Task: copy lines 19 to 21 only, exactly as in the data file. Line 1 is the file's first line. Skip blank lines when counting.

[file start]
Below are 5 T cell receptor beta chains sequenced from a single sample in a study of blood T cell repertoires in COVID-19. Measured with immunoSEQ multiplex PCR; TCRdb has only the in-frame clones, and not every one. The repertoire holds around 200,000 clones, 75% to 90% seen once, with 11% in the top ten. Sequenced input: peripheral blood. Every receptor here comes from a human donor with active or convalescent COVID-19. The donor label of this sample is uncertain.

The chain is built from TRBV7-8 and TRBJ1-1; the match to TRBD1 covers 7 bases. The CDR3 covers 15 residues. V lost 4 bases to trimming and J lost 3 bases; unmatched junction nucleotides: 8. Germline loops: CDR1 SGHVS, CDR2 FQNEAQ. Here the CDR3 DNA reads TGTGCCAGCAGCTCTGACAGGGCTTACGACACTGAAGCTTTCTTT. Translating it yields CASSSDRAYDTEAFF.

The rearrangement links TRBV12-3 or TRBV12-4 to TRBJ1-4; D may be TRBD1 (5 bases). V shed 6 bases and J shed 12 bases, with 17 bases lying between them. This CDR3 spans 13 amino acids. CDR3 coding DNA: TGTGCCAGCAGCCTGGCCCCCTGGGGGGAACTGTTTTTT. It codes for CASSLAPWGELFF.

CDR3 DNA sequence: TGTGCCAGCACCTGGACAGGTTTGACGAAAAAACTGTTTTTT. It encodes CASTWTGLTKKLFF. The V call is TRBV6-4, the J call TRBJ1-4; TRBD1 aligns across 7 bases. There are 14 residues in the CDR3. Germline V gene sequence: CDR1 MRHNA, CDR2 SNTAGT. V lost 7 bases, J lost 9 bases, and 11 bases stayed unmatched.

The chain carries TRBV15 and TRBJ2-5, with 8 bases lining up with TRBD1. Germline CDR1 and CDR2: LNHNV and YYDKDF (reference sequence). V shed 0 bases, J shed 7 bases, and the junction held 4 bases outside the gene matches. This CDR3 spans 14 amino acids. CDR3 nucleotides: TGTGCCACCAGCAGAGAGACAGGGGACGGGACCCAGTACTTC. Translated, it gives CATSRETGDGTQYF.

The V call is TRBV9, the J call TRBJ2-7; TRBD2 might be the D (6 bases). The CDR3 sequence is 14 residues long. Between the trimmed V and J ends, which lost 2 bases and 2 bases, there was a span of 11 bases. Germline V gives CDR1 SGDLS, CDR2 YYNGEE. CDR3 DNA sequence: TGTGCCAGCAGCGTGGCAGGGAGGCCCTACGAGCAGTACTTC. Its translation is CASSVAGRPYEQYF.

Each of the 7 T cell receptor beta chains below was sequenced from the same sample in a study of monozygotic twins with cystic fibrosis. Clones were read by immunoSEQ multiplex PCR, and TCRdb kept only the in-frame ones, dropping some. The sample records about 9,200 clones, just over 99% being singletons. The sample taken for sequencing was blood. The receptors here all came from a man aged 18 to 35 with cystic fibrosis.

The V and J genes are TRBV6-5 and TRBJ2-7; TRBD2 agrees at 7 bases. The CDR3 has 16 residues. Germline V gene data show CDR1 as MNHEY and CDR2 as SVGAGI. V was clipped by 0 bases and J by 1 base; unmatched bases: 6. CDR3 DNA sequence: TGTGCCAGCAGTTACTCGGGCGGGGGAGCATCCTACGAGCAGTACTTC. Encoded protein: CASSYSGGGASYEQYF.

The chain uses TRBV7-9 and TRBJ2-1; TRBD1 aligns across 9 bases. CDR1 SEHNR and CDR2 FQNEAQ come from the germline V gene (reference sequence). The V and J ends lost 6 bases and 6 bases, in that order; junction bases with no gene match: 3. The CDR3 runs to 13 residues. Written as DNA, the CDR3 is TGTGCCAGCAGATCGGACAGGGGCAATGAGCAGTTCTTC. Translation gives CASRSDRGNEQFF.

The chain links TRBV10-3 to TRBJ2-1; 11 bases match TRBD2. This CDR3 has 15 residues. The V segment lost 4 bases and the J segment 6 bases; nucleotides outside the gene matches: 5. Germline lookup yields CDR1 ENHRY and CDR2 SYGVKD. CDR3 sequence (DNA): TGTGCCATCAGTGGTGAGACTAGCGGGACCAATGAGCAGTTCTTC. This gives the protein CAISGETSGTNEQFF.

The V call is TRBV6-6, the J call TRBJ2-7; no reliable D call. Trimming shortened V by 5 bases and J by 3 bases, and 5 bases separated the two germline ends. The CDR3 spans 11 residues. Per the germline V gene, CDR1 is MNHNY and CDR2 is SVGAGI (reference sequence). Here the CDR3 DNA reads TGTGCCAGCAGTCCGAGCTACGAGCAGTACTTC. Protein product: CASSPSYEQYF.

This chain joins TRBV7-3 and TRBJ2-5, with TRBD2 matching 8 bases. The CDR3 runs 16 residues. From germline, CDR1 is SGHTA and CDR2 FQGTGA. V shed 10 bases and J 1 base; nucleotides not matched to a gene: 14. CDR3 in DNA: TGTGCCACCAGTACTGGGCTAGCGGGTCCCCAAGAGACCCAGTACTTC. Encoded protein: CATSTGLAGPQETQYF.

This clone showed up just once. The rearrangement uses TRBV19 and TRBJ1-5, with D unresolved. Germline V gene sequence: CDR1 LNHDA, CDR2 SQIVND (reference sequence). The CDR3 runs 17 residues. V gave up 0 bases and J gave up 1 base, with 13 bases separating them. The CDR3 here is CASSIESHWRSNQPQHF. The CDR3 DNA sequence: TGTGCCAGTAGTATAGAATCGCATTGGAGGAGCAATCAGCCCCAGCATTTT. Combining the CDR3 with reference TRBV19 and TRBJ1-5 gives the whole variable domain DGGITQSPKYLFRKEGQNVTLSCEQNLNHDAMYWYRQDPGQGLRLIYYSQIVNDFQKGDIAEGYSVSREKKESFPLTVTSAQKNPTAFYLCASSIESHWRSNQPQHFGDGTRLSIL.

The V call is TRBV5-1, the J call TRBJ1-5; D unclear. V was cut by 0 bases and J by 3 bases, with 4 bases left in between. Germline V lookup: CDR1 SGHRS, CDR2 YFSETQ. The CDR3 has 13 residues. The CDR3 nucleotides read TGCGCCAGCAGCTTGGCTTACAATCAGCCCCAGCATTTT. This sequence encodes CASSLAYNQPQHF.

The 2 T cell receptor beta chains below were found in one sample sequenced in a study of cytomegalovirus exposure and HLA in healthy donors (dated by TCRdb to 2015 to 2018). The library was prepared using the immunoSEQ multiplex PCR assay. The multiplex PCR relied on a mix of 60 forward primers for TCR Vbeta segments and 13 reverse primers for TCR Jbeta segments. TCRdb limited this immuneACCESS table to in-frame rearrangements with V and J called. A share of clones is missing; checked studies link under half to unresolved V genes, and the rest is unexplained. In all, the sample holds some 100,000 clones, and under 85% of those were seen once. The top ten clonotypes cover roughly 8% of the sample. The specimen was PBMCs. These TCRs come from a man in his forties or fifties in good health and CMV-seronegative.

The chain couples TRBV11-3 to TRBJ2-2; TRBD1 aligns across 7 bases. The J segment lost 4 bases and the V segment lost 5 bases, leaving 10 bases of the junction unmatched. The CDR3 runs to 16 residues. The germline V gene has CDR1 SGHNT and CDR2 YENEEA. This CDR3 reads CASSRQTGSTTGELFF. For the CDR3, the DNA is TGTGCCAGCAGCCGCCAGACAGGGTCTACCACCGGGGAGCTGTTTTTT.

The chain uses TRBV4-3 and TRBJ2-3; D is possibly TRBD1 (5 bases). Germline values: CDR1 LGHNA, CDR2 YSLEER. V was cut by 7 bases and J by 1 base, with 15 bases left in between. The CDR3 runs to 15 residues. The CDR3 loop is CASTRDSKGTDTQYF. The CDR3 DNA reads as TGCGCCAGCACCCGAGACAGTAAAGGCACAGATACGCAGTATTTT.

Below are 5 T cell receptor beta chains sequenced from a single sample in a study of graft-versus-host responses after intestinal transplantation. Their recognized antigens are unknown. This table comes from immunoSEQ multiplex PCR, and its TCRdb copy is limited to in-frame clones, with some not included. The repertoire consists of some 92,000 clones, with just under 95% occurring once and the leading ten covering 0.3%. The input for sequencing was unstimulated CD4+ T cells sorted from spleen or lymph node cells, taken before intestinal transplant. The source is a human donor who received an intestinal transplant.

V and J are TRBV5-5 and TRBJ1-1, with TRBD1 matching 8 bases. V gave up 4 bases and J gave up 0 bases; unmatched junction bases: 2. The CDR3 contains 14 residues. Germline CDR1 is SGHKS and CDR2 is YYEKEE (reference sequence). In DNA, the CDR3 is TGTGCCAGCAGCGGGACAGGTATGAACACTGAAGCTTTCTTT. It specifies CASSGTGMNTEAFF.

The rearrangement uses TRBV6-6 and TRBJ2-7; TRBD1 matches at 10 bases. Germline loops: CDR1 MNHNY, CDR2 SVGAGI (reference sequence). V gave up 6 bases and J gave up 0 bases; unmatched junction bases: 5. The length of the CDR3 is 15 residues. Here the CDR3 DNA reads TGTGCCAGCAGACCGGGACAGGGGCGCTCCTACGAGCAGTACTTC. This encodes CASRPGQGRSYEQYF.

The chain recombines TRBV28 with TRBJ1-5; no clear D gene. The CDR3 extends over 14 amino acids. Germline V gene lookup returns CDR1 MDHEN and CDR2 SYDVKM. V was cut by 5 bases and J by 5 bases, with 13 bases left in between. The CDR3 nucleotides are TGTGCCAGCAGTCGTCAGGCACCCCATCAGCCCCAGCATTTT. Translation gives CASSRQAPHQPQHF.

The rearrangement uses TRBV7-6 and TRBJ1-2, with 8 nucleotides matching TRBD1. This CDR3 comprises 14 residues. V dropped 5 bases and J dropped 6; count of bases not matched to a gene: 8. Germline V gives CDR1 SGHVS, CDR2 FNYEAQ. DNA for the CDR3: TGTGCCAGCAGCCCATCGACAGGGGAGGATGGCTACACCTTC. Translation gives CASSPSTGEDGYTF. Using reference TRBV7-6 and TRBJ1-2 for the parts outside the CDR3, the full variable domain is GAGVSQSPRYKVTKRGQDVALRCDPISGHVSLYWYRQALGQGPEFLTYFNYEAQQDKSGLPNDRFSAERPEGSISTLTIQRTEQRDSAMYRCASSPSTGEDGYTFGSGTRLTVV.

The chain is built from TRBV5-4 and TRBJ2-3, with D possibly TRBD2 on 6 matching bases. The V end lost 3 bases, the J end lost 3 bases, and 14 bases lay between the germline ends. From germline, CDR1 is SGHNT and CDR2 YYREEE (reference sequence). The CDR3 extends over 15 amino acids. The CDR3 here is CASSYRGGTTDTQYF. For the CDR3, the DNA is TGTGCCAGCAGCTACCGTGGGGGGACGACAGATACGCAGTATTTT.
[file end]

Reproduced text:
V and J are TRBV5-5 and TRBJ1-1, with TRBD1 matching 8 bases. V gave up 4 bases and J gave up 0 bases; unmatched junction bases: 2. The CDR3 contains 14 residues. Germline CDR1 is SGHKS and CDR2 is YYEKEE (reference sequence). In DNA, the CDR3 is TGTGCCAGCAGCGGGACAGGTATGAACACTGAAGCTTTCTTT. It specifies CASSGTGMNTEAFF.

The rearrangement uses TRBV6-6 and TRBJ2-7; TRBD1 matches at 10 bases. Germline loops: CDR1 MNHNY, CDR2 SVGAGI (reference sequence). V gave up 6 bases and J gave up 0 bases; unmatched junction bases: 5. The length of the CDR3 is 15 residues. Here the CDR3 DNA reads TGTGCCAGCAGACCGGGACAGGGGCGCTCCTACGAGCAGTACTTC. This encodes CASRPGQGRSYEQYF.

The chain recombines TRBV28 with TRBJ1-5; no clear D gene. The CDR3 extends over 14 amino acids. Germline V gene lookup returns CDR1 MDHEN and CDR2 SYDVKM. V was cut by 5 bases and J by 5 bases, with 13 bases left in between. The CDR3 nucleotides are TGTGCCAGCAGTCGTCAGGCACCCCATCAGCCCCAGCATTTT. Translation gives CASSRQAPHQPQHF.